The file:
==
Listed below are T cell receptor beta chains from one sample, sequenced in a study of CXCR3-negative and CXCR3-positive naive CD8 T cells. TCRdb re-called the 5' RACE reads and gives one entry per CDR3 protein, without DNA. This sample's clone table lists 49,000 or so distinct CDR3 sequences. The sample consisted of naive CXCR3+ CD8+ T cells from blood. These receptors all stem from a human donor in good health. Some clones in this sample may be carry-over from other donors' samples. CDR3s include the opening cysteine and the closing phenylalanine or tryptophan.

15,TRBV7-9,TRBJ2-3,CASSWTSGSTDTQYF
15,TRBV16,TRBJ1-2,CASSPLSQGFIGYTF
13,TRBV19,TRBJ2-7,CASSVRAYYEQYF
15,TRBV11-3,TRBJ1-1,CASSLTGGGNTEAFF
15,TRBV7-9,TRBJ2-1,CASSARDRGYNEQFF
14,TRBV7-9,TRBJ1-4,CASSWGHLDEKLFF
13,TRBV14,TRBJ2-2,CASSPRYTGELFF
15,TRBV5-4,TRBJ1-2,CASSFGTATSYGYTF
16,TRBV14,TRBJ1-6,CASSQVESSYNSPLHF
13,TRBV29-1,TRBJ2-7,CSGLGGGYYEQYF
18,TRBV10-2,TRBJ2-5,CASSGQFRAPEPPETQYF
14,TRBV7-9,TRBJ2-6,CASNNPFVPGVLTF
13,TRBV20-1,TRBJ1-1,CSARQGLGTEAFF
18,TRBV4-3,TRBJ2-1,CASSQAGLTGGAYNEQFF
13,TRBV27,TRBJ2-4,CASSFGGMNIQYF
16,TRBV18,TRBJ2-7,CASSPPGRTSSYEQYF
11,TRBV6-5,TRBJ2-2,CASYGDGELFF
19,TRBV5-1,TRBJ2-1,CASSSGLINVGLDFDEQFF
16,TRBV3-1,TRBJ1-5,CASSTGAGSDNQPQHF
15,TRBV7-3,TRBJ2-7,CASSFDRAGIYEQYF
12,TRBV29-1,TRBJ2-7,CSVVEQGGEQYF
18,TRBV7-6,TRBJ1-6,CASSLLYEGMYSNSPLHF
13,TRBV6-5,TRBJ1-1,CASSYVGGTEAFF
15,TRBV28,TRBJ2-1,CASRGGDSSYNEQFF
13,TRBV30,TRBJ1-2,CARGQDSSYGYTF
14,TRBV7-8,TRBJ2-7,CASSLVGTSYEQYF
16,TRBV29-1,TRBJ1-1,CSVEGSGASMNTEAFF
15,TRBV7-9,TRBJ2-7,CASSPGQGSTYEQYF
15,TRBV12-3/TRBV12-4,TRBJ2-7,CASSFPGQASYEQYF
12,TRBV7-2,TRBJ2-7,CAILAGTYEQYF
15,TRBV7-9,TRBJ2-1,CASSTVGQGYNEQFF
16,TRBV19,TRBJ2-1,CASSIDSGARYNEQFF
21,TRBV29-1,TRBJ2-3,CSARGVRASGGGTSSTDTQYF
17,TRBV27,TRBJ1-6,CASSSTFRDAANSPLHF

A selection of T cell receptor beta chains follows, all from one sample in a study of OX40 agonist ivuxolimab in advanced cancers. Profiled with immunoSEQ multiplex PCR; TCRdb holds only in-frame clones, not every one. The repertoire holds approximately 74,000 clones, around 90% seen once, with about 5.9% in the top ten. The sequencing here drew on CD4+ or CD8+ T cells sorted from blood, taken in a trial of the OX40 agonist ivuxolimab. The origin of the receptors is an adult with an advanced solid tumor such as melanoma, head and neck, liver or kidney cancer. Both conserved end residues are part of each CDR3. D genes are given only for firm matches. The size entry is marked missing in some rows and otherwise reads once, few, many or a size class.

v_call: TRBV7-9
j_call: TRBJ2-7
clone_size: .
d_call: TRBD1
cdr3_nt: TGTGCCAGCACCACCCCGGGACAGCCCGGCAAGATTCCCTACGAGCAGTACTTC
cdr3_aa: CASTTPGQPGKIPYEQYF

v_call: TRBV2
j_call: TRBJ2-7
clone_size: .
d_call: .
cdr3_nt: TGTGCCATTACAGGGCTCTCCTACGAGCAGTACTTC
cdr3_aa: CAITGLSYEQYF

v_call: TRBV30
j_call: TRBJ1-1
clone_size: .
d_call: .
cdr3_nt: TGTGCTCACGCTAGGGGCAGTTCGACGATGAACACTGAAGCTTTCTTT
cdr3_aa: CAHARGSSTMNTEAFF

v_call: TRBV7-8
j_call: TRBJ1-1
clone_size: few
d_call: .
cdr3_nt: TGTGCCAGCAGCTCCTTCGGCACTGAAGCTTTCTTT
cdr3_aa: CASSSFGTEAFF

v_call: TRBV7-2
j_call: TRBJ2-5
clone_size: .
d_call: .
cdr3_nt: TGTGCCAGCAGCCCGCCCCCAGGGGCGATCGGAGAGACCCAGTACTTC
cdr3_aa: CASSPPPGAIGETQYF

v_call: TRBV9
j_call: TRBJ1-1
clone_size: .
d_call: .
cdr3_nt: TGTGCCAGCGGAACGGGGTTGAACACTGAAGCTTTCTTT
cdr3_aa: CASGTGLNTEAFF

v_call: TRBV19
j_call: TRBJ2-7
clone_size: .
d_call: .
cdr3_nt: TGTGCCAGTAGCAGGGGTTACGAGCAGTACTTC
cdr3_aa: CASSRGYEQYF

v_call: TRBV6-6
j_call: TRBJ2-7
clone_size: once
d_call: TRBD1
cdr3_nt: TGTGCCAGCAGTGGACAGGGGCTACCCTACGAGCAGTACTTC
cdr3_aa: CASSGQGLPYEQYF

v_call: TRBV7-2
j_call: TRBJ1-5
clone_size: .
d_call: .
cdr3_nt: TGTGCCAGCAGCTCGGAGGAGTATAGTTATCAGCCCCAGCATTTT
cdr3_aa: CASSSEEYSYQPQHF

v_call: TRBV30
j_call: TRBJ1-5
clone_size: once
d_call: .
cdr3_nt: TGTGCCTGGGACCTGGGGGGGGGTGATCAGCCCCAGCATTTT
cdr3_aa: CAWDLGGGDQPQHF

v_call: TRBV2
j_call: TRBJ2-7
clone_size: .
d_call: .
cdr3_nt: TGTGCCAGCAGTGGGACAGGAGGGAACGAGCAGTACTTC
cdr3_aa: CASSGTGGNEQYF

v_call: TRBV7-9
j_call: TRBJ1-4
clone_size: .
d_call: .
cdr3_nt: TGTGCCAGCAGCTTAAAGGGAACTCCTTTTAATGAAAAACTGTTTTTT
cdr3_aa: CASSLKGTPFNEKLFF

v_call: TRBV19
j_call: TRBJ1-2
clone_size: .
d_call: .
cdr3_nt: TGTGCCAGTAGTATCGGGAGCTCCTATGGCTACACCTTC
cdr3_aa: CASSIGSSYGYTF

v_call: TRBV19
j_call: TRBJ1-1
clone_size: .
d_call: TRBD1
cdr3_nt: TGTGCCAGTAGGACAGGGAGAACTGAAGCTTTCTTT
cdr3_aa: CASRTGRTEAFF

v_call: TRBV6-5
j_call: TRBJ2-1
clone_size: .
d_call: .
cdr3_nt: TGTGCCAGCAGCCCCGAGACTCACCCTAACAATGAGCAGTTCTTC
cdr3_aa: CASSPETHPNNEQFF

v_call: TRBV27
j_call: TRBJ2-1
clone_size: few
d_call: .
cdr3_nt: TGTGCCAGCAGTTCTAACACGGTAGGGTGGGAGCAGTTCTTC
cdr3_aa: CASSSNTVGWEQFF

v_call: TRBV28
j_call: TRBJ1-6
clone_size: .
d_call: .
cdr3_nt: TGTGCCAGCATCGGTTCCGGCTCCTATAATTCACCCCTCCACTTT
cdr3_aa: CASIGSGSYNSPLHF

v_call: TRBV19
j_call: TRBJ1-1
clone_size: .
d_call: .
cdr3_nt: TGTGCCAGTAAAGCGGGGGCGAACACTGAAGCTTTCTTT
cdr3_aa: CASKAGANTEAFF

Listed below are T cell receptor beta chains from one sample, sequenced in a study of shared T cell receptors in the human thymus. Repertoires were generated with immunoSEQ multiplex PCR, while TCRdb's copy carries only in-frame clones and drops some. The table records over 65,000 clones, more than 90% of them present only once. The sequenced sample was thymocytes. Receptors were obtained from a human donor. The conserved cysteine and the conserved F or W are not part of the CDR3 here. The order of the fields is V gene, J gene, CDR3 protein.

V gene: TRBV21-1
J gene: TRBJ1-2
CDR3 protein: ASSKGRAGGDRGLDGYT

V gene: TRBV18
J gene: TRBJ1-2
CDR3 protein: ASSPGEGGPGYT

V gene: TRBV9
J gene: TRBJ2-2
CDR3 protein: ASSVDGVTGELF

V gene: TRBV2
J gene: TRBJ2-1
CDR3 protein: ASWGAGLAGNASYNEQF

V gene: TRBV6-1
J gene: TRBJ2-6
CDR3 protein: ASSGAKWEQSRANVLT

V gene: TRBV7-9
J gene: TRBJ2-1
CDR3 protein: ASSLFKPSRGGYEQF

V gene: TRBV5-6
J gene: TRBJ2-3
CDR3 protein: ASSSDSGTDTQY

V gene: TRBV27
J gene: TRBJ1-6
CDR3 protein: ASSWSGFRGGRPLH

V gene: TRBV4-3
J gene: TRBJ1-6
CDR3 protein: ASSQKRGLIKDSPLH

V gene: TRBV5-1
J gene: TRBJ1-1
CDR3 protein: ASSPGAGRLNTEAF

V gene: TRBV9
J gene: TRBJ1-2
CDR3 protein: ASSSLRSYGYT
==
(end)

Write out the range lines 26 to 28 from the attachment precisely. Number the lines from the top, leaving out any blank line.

13,TRBV30,TRBJ1-2,CARGQDSSYGYTF
14,TRBV7-8,TRBJ2-7,CASSLVGTSYEQYF
16,TRBV29-1,TRBJ1-1,CSVEGSGASMNTEAFF